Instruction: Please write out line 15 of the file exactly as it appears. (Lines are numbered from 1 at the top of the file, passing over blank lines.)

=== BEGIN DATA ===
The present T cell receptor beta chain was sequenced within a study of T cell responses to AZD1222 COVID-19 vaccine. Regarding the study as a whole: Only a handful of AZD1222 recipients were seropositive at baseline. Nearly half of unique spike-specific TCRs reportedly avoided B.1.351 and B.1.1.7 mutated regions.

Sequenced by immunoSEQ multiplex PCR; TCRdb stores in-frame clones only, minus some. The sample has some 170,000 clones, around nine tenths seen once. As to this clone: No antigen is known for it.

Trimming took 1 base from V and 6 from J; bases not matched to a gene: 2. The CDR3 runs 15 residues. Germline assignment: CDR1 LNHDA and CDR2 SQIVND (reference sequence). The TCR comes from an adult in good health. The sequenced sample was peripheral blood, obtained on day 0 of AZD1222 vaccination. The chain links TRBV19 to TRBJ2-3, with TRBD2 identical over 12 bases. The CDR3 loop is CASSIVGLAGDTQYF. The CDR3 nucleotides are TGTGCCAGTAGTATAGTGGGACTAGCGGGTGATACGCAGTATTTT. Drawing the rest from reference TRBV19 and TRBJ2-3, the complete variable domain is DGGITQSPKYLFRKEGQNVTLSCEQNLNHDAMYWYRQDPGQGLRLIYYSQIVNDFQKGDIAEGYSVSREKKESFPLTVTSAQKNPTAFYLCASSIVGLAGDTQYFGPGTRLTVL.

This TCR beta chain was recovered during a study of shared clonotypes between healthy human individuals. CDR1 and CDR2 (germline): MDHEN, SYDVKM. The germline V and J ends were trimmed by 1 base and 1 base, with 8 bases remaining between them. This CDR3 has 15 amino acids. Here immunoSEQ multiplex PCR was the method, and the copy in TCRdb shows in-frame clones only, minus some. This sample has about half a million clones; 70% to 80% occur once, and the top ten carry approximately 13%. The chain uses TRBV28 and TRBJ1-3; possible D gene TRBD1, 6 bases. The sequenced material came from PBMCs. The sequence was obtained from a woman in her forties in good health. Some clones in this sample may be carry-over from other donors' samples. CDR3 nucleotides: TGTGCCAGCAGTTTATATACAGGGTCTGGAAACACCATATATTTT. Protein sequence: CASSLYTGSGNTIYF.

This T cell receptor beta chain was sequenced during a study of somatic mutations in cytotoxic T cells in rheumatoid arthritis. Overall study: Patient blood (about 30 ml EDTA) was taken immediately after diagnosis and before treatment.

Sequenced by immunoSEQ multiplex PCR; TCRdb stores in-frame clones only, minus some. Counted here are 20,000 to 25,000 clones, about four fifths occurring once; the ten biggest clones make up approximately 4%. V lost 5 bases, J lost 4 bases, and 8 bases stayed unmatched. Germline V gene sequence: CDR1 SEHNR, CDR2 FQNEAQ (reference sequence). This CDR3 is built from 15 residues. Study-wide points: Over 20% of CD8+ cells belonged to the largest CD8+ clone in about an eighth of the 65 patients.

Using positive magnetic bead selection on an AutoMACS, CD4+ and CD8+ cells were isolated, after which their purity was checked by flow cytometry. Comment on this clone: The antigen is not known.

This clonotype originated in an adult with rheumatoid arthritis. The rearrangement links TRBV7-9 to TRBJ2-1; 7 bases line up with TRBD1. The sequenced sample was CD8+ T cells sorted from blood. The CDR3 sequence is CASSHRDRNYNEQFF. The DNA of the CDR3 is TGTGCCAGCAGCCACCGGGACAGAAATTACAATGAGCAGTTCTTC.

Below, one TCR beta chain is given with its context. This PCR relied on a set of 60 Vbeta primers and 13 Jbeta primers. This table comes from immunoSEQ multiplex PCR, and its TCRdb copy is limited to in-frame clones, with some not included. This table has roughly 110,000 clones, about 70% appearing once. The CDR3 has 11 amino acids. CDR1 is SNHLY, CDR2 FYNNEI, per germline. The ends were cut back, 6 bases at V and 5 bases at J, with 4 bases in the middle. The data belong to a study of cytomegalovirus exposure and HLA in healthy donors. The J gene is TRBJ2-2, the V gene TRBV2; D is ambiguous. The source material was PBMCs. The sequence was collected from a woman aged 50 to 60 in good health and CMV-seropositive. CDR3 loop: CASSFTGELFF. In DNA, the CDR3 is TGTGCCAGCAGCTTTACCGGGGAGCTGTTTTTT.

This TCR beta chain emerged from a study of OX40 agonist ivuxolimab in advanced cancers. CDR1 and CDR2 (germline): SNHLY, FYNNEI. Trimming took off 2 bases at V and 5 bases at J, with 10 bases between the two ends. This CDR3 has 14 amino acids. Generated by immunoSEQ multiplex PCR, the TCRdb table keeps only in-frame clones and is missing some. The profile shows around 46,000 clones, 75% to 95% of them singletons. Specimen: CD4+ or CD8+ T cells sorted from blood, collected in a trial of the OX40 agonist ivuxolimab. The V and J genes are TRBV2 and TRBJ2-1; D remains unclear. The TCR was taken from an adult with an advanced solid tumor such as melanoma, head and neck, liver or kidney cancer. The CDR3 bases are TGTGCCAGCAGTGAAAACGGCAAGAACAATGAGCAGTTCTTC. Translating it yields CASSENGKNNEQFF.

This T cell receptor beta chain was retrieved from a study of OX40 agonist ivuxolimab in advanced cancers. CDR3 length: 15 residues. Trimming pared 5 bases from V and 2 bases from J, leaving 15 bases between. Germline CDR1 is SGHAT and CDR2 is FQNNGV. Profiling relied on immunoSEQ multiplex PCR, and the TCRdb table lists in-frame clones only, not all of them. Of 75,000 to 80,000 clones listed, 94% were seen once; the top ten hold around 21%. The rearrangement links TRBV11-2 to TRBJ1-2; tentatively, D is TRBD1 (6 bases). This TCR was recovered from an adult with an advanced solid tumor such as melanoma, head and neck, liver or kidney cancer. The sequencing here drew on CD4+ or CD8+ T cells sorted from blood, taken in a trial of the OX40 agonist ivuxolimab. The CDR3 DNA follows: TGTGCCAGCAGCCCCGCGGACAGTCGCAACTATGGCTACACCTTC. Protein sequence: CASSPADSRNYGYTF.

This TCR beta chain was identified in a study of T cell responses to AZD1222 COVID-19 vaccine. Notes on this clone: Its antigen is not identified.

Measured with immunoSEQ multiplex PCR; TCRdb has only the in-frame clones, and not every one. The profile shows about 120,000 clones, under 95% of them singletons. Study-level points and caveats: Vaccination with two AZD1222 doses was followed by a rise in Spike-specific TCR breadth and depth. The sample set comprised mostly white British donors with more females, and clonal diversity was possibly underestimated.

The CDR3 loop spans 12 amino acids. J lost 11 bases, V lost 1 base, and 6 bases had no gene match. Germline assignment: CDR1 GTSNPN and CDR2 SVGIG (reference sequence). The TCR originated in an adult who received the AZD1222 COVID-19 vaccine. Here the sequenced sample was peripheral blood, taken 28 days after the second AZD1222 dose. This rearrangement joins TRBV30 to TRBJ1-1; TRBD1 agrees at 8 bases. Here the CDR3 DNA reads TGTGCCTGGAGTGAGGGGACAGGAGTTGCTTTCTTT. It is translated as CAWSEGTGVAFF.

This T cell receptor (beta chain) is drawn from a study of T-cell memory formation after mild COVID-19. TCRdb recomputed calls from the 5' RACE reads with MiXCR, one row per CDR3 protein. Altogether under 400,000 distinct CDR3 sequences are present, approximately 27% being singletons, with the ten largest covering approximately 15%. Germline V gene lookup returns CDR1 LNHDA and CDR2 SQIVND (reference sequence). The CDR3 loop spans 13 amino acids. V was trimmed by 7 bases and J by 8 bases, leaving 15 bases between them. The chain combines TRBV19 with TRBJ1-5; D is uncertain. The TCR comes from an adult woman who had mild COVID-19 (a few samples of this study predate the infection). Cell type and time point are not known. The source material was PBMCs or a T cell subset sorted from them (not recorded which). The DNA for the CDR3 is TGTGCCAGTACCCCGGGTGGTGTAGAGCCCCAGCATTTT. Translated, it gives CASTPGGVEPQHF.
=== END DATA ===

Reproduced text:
This T cell receptor (beta chain) is drawn from a study of T-cell memory formation after mild COVID-19. TCRdb recomputed calls from the 5' RACE reads with MiXCR, one row per CDR3 protein. Altogether under 400,000 distinct CDR3 sequences are present, approximately 27% being singletons, with the ten largest covering approximately 15%. Germline V gene lookup returns CDR1 LNHDA and CDR2 SQIVND (reference sequence). The CDR3 loop spans 13 amino acids. V was trimmed by 7 bases and J by 8 bases, leaving 15 bases between them. The chain combines TRBV19 with TRBJ1-5; D is uncertain. The TCR comes from an adult woman who had mild COVID-19 (a few samples of this study predate the infection). Cell type and time point are not known. The source material was PBMCs or a T cell subset sorted from them (not recorded which). The DNA for the CDR3 is TGTGCCAGTACCCCGGGTGGTGTAGAGCCCCAGCATTTT. Translated, it gives CASTPGGVEPQHF.